Why Carmelo Anthony and the Majority of Athletes Need to Pass on Becoming Political Commentators

Color me extremely unimpressed by the recent attempts by NBA basketball player Carmelo Anthony and LeBron James to weigh in on the recent shooting that occurred in Dallas, Texas.

The primary question that I would pose to not only Anthony and James, but also the vast majority of African-American athletes is a relatively simple one; ‘Where have you been?’ In a highly contentious ALI SUMMITTracial climate that has seen so many of their peers, not their athletic peers, rather their peers as young African-American males, struck down by the bullets of law enforcement officers, notable Negro athletes have followed the lead of Michael Jordan and remained silent about matters that are truly important to Black America. I think that it is particularly revealing that Carmelo Anthony’s call for Negro athletes to do something did not occur after the numerous highly-publicized murders of African-American citizens, the call was issued after Micah Xavier Johnson took it upon himself to speak a stringent unbending truth to the white power structure regarding the actual value of Black Lives and the fragility of human lives in general.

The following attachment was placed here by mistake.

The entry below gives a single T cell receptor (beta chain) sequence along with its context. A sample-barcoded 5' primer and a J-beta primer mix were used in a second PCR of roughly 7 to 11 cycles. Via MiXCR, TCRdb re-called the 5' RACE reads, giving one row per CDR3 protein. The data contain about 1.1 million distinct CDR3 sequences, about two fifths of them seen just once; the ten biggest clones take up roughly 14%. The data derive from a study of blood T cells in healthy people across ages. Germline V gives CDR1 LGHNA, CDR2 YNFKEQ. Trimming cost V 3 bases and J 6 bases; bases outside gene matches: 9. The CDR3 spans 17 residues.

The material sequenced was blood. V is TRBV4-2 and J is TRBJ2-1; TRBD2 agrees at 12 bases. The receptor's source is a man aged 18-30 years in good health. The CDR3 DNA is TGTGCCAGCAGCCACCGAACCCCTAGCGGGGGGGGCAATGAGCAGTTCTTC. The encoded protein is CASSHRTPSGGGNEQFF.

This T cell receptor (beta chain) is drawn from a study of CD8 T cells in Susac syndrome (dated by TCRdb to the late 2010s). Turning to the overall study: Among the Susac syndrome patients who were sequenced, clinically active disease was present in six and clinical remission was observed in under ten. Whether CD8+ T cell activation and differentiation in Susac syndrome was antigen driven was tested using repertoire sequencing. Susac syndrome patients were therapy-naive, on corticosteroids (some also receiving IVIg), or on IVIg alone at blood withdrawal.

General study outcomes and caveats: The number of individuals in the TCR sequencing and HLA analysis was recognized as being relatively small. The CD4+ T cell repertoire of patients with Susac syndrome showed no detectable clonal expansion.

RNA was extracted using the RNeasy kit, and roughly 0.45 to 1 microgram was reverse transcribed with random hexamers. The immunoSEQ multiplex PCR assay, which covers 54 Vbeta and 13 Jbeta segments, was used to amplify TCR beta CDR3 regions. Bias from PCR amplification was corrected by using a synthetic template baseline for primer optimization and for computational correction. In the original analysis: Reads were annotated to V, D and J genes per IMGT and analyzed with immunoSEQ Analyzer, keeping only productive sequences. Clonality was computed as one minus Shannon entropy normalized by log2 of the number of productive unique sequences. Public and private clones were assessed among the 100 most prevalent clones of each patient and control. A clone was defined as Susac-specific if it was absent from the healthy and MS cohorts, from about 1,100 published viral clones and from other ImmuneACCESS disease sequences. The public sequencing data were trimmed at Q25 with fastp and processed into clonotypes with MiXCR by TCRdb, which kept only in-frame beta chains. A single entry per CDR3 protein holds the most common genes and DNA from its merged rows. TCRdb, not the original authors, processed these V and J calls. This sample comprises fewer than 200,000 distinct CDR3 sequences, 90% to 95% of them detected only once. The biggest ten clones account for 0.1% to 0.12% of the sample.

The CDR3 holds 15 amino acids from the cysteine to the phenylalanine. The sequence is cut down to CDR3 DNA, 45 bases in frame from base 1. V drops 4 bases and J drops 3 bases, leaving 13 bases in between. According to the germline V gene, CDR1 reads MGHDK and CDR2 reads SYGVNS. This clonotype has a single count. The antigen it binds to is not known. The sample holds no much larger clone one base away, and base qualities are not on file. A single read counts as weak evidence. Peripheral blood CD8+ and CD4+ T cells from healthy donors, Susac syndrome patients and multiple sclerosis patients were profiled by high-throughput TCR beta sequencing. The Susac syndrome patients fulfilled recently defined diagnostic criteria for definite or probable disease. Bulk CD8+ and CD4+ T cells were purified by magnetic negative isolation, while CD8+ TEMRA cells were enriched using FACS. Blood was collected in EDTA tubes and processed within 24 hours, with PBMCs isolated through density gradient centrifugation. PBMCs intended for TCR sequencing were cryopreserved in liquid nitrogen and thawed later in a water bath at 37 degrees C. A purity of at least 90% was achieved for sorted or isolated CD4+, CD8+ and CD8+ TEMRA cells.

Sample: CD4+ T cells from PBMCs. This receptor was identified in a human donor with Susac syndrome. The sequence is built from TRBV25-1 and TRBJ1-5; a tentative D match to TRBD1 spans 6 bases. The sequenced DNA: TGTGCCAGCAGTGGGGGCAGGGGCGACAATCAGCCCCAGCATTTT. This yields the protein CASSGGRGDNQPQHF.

Carmelo Anthony’s response to the occurrence in Dallas is as follows.

Shooting 11 cops and killing 5 WILL NOT work…I’m calling for all my fellow ATHLETES to step up and take charge. Go to your local officials, leaders, congressman, assemblymen/assemblywoman and demand change. There’s NO more sitting back and being afraid of tackling and addressing political issues anymore. Those days are long gone. We have to step up and take charge.

We can’t worry about what endorsements we gonna lose or whose going to look at us crazy. I need your voices to be heard. We can demand change. We just have to be willing to. THE TIME IS NOW. IM all in. Take Charge. Take Action. DEMAND CHANGE.

In many ways a figure like Carmelo Anthony choosing other prominent athletes to intercede after an African-American male has struck back reeks of what many would derisively term ‘House Nigga’ CARMELO 1syndrome, I would call him the new Jackie Robinson. Put simply, now that the white power structure has been addressed in one of the few languages that they understand, politically disorganized and economically inefficient Negro athletes are supposed to join together and lead the way. Trust me when I say that the enemy that they are facing, an opponent that has never desired racial equality in any form or fashion, will never voluntarily loosen their grip upon a privileged position that they are so comfortable within that they no longer recognize its existence.

Contemporary athletes such as Lebron, Carmelo, “Money” Mayweather, will continue to fail at recreating ‘the Ali summit’ that included figures such as Lew Alcindor, Jim Brown, and Bill Russell due to a lack of intelligence, education, and courage. Each of these ‘things’ are critical components in the development of a politicized individual who recognizes not only that they are inextricably linked to their fellow African-American, but also their politicization calls them toward a higher purpose than a lifestyle that rests upon the mindless pursuit of designer labels and the accumulation of ‘materialistic junk’.